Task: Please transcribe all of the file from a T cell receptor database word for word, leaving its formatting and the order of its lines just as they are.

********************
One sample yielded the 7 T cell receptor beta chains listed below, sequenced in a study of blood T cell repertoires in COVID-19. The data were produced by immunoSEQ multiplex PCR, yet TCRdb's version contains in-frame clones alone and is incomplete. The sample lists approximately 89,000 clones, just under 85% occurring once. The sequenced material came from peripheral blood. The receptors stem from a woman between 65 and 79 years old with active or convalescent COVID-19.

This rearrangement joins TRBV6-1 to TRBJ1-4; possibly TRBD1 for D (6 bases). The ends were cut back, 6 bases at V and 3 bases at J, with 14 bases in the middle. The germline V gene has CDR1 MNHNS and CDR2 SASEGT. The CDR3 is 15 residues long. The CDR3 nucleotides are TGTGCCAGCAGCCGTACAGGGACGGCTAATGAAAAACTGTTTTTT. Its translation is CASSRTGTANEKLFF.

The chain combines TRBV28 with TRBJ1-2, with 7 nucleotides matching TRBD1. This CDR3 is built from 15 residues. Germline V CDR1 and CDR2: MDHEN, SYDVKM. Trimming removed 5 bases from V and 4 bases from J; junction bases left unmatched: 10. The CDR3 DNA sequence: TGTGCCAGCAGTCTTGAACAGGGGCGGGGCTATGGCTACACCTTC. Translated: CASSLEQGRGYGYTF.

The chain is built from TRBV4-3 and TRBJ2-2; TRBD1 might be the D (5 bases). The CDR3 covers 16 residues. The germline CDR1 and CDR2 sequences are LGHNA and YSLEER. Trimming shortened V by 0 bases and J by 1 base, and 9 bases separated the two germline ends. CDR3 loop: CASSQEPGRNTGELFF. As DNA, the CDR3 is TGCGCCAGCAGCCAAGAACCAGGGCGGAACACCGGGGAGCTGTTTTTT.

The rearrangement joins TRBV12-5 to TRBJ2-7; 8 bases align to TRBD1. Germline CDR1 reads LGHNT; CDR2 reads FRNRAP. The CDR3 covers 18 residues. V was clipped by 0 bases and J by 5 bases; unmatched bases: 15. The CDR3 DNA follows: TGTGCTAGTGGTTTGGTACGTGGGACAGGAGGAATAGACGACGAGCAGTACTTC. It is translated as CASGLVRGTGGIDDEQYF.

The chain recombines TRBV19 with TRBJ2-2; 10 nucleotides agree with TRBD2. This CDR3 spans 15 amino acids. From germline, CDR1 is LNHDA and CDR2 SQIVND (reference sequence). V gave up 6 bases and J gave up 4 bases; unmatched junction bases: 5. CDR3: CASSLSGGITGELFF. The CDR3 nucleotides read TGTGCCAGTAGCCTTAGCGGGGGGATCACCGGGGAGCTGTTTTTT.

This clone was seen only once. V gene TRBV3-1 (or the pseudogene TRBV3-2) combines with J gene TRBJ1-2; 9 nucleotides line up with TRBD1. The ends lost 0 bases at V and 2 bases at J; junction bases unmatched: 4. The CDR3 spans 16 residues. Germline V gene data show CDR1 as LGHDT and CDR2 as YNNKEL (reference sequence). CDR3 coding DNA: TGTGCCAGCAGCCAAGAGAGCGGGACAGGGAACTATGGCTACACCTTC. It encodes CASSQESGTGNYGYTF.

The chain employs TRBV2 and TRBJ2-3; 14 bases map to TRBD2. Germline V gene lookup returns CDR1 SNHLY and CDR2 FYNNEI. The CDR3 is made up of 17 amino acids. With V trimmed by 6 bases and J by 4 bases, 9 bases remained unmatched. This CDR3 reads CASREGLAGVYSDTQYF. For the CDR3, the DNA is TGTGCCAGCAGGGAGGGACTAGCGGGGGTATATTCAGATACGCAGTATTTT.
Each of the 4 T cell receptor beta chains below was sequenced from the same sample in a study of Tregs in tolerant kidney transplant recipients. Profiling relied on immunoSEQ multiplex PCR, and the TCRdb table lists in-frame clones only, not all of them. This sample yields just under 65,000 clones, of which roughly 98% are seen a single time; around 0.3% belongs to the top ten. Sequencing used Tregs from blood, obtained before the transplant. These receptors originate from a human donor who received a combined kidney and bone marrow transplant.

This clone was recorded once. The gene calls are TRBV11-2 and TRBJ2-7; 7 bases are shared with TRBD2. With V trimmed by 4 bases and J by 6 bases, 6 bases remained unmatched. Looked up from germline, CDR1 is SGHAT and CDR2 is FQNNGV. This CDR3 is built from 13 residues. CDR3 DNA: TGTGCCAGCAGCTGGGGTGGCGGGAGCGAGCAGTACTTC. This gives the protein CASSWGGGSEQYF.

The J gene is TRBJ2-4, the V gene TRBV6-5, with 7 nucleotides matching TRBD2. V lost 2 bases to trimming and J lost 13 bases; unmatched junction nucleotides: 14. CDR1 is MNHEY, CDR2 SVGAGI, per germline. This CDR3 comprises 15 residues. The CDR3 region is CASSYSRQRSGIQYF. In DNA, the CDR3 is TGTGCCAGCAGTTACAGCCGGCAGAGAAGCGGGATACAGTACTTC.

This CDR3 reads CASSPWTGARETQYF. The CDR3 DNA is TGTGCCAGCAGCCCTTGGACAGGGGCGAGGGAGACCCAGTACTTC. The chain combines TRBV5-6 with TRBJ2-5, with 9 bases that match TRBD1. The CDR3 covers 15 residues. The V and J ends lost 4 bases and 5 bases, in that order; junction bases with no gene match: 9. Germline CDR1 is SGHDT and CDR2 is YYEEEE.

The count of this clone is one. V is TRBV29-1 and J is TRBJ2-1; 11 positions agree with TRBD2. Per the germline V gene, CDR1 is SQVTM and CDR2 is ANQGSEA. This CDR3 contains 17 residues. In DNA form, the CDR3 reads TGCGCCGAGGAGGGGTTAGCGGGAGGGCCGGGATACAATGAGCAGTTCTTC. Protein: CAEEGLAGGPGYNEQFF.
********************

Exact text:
One sample yielded the 7 T cell receptor beta chains listed below, sequenced in a study of blood T cell repertoires in COVID-19. The data were produced by immunoSEQ multiplex PCR, yet TCRdb's version contains in-frame clones alone and is incomplete. The sample lists approximately 89,000 clones, just under 85% occurring once. The sequenced material came from peripheral blood. The receptors stem from a woman between 65 and 79 years old with active or convalescent COVID-19.

This rearrangement joins TRBV6-1 to TRBJ1-4; possibly TRBD1 for D (6 bases). The ends were cut back, 6 bases at V and 3 bases at J, with 14 bases in the middle. The germline V gene has CDR1 MNHNS and CDR2 SASEGT. The CDR3 is 15 residues long. The CDR3 nucleotides are TGTGCCAGCAGCCGTACAGGGACGGCTAATGAAAAACTGTTTTTT. Its translation is CASSRTGTANEKLFF.

The chain combines TRBV28 with TRBJ1-2, with 7 nucleotides matching TRBD1. This CDR3 is built from 15 residues. Germline V CDR1 and CDR2: MDHEN, SYDVKM. Trimming removed 5 bases from V and 4 bases from J; junction bases left unmatched: 10. The CDR3 DNA sequence: TGTGCCAGCAGTCTTGAACAGGGGCGGGGCTATGGCTACACCTTC. Translated: CASSLEQGRGYGYTF.

The chain is built from TRBV4-3 and TRBJ2-2; TRBD1 might be the D (5 bases). The CDR3 covers 16 residues. The germline CDR1 and CDR2 sequences are LGHNA and YSLEER. Trimming shortened V by 0 bases and J by 1 base, and 9 bases separated the two germline ends. CDR3 loop: CASSQEPGRNTGELFF. As DNA, the CDR3 is TGCGCCAGCAGCCAAGAACCAGGGCGGAACACCGGGGAGCTGTTTTTT.

The rearrangement joins TRBV12-5 to TRBJ2-7; 8 bases align to TRBD1. Germline CDR1 reads LGHNT; CDR2 reads FRNRAP. The CDR3 covers 18 residues. V was clipped by 0 bases and J by 5 bases; unmatched bases: 15. The CDR3 DNA follows: TGTGCTAGTGGTTTGGTACGTGGGACAGGAGGAATAGACGACGAGCAGTACTTC. It is translated as CASGLVRGTGGIDDEQYF.

The chain recombines TRBV19 with TRBJ2-2; 10 nucleotides agree with TRBD2. This CDR3 spans 15 amino acids. From germline, CDR1 is LNHDA and CDR2 SQIVND (reference sequence). V gave up 6 bases and J gave up 4 bases; unmatched junction bases: 5. CDR3: CASSLSGGITGELFF. The CDR3 nucleotides read TGTGCCAGTAGCCTTAGCGGGGGGATCACCGGGGAGCTGTTTTTT.

This clone was seen only once. V gene TRBV3-1 (or the pseudogene TRBV3-2) combines with J gene TRBJ1-2; 9 nucleotides line up with TRBD1. The ends lost 0 bases at V and 2 bases at J; junction bases unmatched: 4. The CDR3 spans 16 residues. Germline V gene data show CDR1 as LGHDT and CDR2 as YNNKEL (reference sequence). CDR3 coding DNA: TGTGCCAGCAGCCAAGAGAGCGGGACAGGGAACTATGGCTACACCTTC. It encodes CASSQESGTGNYGYTF.

The chain employs TRBV2 and TRBJ2-3; 14 bases map to TRBD2. Germline V gene lookup returns CDR1 SNHLY and CDR2 FYNNEI. The CDR3 is made up of 17 amino acids. With V trimmed by 6 bases and J by 4 bases, 9 bases remained unmatched. This CDR3 reads CASREGLAGVYSDTQYF. For the CDR3, the DNA is TGTGCCAGCAGGGAGGGACTAGCGGGGGTATATTCAGATACGCAGTATTTT.
Each of the 4 T cell receptor beta chains below was sequenced from the same sample in a study of Tregs in tolerant kidney transplant recipients. Profiling relied on immunoSEQ multiplex PCR, and the TCRdb table lists in-frame clones only, not all of them. This sample yields just under 65,000 clones, of which roughly 98% are seen a single time; around 0.3% belongs to the top ten. Sequencing used Tregs from blood, obtained before the transplant. These receptors originate from a human donor who received a combined kidney and bone marrow transplant.

This clone was recorded once. The gene calls are TRBV11-2 and TRBJ2-7; 7 bases are shared with TRBD2. With V trimmed by 4 bases and J by 6 bases, 6 bases remained unmatched. Looked up from germline, CDR1 is SGHAT and CDR2 is FQNNGV. This CDR3 is built from 13 residues. CDR3 DNA: TGTGCCAGCAGCTGGGGTGGCGGGAGCGAGCAGTACTTC. This gives the protein CASSWGGGSEQYF.

The J gene is TRBJ2-4, the V gene TRBV6-5, with 7 nucleotides matching TRBD2. V lost 2 bases to trimming and J lost 13 bases; unmatched junction nucleotides: 14. CDR1 is MNHEY, CDR2 SVGAGI, per germline. This CDR3 comprises 15 residues. The CDR3 region is CASSYSRQRSGIQYF. In DNA, the CDR3 is TGTGCCAGCAGTTACAGCCGGCAGAGAAGCGGGATACAGTACTTC.

This CDR3 reads CASSPWTGARETQYF. The CDR3 DNA is TGTGCCAGCAGCCCTTGGACAGGGGCGAGGGAGACCCAGTACTTC. The chain combines TRBV5-6 with TRBJ2-5, with 9 bases that match TRBD1. The CDR3 covers 15 residues. The V and J ends lost 4 bases and 5 bases, in that order; junction bases with no gene match: 9. Germline CDR1 is SGHDT and CDR2 is YYEEEE.

The count of this clone is one. V is TRBV29-1 and J is TRBJ2-1; 11 positions agree with TRBD2. Per the germline V gene, CDR1 is SQVTM and CDR2 is ANQGSEA. This CDR3 contains 17 residues. In DNA form, the CDR3 reads TGCGCCGAGGAGGGGTTAGCGGGAGGGCCGGGATACAATGAGCAGTTCTTC. Protein: CAEEGLAGGPGYNEQFF.